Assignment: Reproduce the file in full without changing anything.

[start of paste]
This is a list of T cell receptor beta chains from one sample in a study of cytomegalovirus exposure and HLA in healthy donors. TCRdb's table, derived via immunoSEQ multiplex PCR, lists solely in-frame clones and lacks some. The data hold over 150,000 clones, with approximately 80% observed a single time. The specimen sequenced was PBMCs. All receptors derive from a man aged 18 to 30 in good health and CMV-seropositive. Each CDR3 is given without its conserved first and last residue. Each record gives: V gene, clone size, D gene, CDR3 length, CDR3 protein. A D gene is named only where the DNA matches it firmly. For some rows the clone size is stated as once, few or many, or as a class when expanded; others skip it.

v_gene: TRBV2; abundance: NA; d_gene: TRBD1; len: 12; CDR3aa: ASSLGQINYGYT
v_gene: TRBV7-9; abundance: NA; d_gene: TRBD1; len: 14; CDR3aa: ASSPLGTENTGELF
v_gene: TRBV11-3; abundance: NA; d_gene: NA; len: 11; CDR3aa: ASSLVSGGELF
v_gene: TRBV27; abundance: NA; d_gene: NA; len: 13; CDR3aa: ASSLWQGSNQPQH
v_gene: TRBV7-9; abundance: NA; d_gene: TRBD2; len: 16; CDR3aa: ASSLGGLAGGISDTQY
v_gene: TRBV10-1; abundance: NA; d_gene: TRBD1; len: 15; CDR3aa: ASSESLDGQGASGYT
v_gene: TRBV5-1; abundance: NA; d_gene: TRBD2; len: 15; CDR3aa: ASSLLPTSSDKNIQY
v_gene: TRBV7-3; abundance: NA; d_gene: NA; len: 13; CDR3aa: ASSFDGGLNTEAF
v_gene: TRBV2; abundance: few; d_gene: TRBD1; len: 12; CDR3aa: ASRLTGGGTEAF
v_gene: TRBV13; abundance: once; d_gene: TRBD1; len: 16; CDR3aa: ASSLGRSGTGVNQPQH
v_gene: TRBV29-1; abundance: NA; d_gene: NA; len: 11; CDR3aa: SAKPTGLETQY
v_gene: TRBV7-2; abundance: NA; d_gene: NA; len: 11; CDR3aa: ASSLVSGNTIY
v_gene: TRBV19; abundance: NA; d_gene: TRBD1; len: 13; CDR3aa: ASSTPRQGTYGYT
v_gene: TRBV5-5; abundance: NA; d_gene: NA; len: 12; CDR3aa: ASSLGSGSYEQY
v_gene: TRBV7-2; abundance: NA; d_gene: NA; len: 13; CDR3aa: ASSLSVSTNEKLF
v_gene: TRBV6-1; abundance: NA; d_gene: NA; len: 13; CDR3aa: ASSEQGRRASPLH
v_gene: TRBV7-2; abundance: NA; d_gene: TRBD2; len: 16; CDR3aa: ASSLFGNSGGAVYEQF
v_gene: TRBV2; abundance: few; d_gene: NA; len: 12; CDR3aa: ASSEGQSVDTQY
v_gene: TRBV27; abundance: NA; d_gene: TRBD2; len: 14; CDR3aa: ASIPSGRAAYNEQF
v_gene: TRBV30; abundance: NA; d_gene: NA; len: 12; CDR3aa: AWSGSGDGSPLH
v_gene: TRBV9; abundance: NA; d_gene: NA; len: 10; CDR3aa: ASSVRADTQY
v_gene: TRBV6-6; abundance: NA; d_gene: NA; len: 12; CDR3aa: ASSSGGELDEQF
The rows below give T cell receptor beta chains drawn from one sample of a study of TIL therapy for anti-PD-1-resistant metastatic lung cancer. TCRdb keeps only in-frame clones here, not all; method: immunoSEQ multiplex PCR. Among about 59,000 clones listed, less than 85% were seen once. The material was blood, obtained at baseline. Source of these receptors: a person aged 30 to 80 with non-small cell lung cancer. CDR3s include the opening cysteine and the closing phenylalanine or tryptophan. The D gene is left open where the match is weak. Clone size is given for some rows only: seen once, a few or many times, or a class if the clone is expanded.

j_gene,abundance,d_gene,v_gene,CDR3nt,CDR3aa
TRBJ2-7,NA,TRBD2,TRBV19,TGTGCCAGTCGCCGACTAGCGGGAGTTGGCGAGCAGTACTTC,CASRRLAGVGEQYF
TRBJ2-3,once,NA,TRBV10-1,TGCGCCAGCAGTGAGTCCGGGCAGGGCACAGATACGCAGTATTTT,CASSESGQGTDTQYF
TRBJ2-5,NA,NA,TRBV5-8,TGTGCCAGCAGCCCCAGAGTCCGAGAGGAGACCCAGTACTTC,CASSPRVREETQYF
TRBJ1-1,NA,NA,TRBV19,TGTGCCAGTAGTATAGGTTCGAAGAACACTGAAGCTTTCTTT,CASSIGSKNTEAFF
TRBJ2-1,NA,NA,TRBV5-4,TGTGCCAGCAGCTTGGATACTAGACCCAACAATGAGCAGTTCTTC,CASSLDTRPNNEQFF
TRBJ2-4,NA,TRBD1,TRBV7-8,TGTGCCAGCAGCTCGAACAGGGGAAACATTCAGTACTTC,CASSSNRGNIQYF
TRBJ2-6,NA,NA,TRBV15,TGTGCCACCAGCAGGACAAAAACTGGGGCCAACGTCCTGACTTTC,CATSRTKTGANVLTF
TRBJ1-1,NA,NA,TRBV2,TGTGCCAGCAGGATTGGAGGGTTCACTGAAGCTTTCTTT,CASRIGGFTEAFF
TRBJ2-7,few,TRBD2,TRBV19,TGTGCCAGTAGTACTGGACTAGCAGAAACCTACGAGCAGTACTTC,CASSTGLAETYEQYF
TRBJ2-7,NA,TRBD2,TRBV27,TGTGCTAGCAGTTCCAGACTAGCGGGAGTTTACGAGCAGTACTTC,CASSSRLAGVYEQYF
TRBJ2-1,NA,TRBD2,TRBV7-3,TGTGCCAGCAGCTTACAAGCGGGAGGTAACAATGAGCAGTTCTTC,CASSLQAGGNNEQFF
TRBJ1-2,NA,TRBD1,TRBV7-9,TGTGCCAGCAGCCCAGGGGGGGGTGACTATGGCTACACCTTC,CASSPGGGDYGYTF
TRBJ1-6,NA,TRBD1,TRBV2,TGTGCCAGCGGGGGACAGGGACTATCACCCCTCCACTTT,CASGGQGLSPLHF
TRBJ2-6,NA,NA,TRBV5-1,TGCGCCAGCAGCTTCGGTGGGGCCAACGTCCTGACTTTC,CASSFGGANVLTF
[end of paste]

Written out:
This is a list of T cell receptor beta chains from one sample in a study of cytomegalovirus exposure and HLA in healthy donors. TCRdb's table, derived via immunoSEQ multiplex PCR, lists solely in-frame clones and lacks some. The data hold over 150,000 clones, with approximately 80% observed a single time. The specimen sequenced was PBMCs. All receptors derive from a man aged 18 to 30 in good health and CMV-seropositive. Each CDR3 is given without its conserved first and last residue. Each record gives: V gene, clone size, D gene, CDR3 length, CDR3 protein. A D gene is named only where the DNA matches it firmly. For some rows the clone size is stated as once, few or many, or as a class when expanded; others skip it.

v_gene: TRBV2; abundance: NA; d_gene: TRBD1; len: 12; CDR3aa: ASSLGQINYGYT
v_gene: TRBV7-9; abundance: NA; d_gene: TRBD1; len: 14; CDR3aa: ASSPLGTENTGELF
v_gene: TRBV11-3; abundance: NA; d_gene: NA; len: 11; CDR3aa: ASSLVSGGELF
v_gene: TRBV27; abundance: NA; d_gene: NA; len: 13; CDR3aa: ASSLWQGSNQPQH
v_gene: TRBV7-9; abundance: NA; d_gene: TRBD2; len: 16; CDR3aa: ASSLGGLAGGISDTQY
v_gene: TRBV10-1; abundance: NA; d_gene: TRBD1; len: 15; CDR3aa: ASSESLDGQGASGYT
v_gene: TRBV5-1; abundance: NA; d_gene: TRBD2; len: 15; CDR3aa: ASSLLPTSSDKNIQY
v_gene: TRBV7-3; abundance: NA; d_gene: NA; len: 13; CDR3aa: ASSFDGGLNTEAF
v_gene: TRBV2; abundance: few; d_gene: TRBD1; len: 12; CDR3aa: ASRLTGGGTEAF
v_gene: TRBV13; abundance: once; d_gene: TRBD1; len: 16; CDR3aa: ASSLGRSGTGVNQPQH
v_gene: TRBV29-1; abundance: NA; d_gene: NA; len: 11; CDR3aa: SAKPTGLETQY
v_gene: TRBV7-2; abundance: NA; d_gene: NA; len: 11; CDR3aa: ASSLVSGNTIY
v_gene: TRBV19; abundance: NA; d_gene: TRBD1; len: 13; CDR3aa: ASSTPRQGTYGYT
v_gene: TRBV5-5; abundance: NA; d_gene: NA; len: 12; CDR3aa: ASSLGSGSYEQY
v_gene: TRBV7-2; abundance: NA; d_gene: NA; len: 13; CDR3aa: ASSLSVSTNEKLF
v_gene: TRBV6-1; abundance: NA; d_gene: NA; len: 13; CDR3aa: ASSEQGRRASPLH
v_gene: TRBV7-2; abundance: NA; d_gene: TRBD2; len: 16; CDR3aa: ASSLFGNSGGAVYEQF
v_gene: TRBV2; abundance: few; d_gene: NA; len: 12; CDR3aa: ASSEGQSVDTQY
v_gene: TRBV27; abundance: NA; d_gene: TRBD2; len: 14; CDR3aa: ASIPSGRAAYNEQF
v_gene: TRBV30; abundance: NA; d_gene: NA; len: 12; CDR3aa: AWSGSGDGSPLH
v_gene: TRBV9; abundance: NA; d_gene: NA; len: 10; CDR3aa: ASSVRADTQY
v_gene: TRBV6-6; abundance: NA; d_gene: NA; len: 12; CDR3aa: ASSSGGELDEQF
The rows below give T cell receptor beta chains drawn from one sample of a study of TIL therapy for anti-PD-1-resistant metastatic lung cancer. TCRdb keeps only in-frame clones here, not all; method: immunoSEQ multiplex PCR. Among about 59,000 clones listed, less than 85% were seen once. The material was blood, obtained at baseline. Source of these receptors: a person aged 30 to 80 with non-small cell lung cancer. CDR3s include the opening cysteine and the closing phenylalanine or tryptophan. The D gene is left open where the match is weak. Clone size is given for some rows only: seen once, a few or many times, or a class if the clone is expanded.

j_gene,abundance,d_gene,v_gene,CDR3nt,CDR3aa
TRBJ2-7,NA,TRBD2,TRBV19,TGTGCCAGTCGCCGACTAGCGGGAGTTGGCGAGCAGTACTTC,CASRRLAGVGEQYF
TRBJ2-3,once,NA,TRBV10-1,TGCGCCAGCAGTGAGTCCGGGCAGGGCACAGATACGCAGTATTTT,CASSESGQGTDTQYF
TRBJ2-5,NA,NA,TRBV5-8,TGTGCCAGCAGCCCCAGAGTCCGAGAGGAGACCCAGTACTTC,CASSPRVREETQYF
TRBJ1-1,NA,NA,TRBV19,TGTGCCAGTAGTATAGGTTCGAAGAACACTGAAGCTTTCTTT,CASSIGSKNTEAFF
TRBJ2-1,NA,NA,TRBV5-4,TGTGCCAGCAGCTTGGATACTAGACCCAACAATGAGCAGTTCTTC,CASSLDTRPNNEQFF
TRBJ2-4,NA,TRBD1,TRBV7-8,TGTGCCAGCAGCTCGAACAGGGGAAACATTCAGTACTTC,CASSSNRGNIQYF
TRBJ2-6,NA,NA,TRBV15,TGTGCCACCAGCAGGACAAAAACTGGGGCCAACGTCCTGACTTTC,CATSRTKTGANVLTF
TRBJ1-1,NA,NA,TRBV2,TGTGCCAGCAGGATTGGAGGGTTCACTGAAGCTTTCTTT,CASRIGGFTEAFF
TRBJ2-7,few,TRBD2,TRBV19,TGTGCCAGTAGTACTGGACTAGCAGAAACCTACGAGCAGTACTTC,CASSTGLAETYEQYF
TRBJ2-7,NA,TRBD2,TRBV27,TGTGCTAGCAGTTCCAGACTAGCGGGAGTTTACGAGCAGTACTTC,CASSSRLAGVYEQYF
TRBJ2-1,NA,TRBD2,TRBV7-3,TGTGCCAGCAGCTTACAAGCGGGAGGTAACAATGAGCAGTTCTTC,CASSLQAGGNNEQFF
TRBJ1-2,NA,TRBD1,TRBV7-9,TGTGCCAGCAGCCCAGGGGGGGGTGACTATGGCTACACCTTC,CASSPGGGDYGYTF
TRBJ1-6,NA,TRBD1,TRBV2,TGTGCCAGCGGGGGACAGGGACTATCACCCCTCCACTTT,CASGGQGLSPLHF
TRBJ2-6,NA,NA,TRBV5-1,TGCGCCAGCAGCTTCGGTGGGGCCAACGTCCTGACTTTC,CASSFGGANVLTF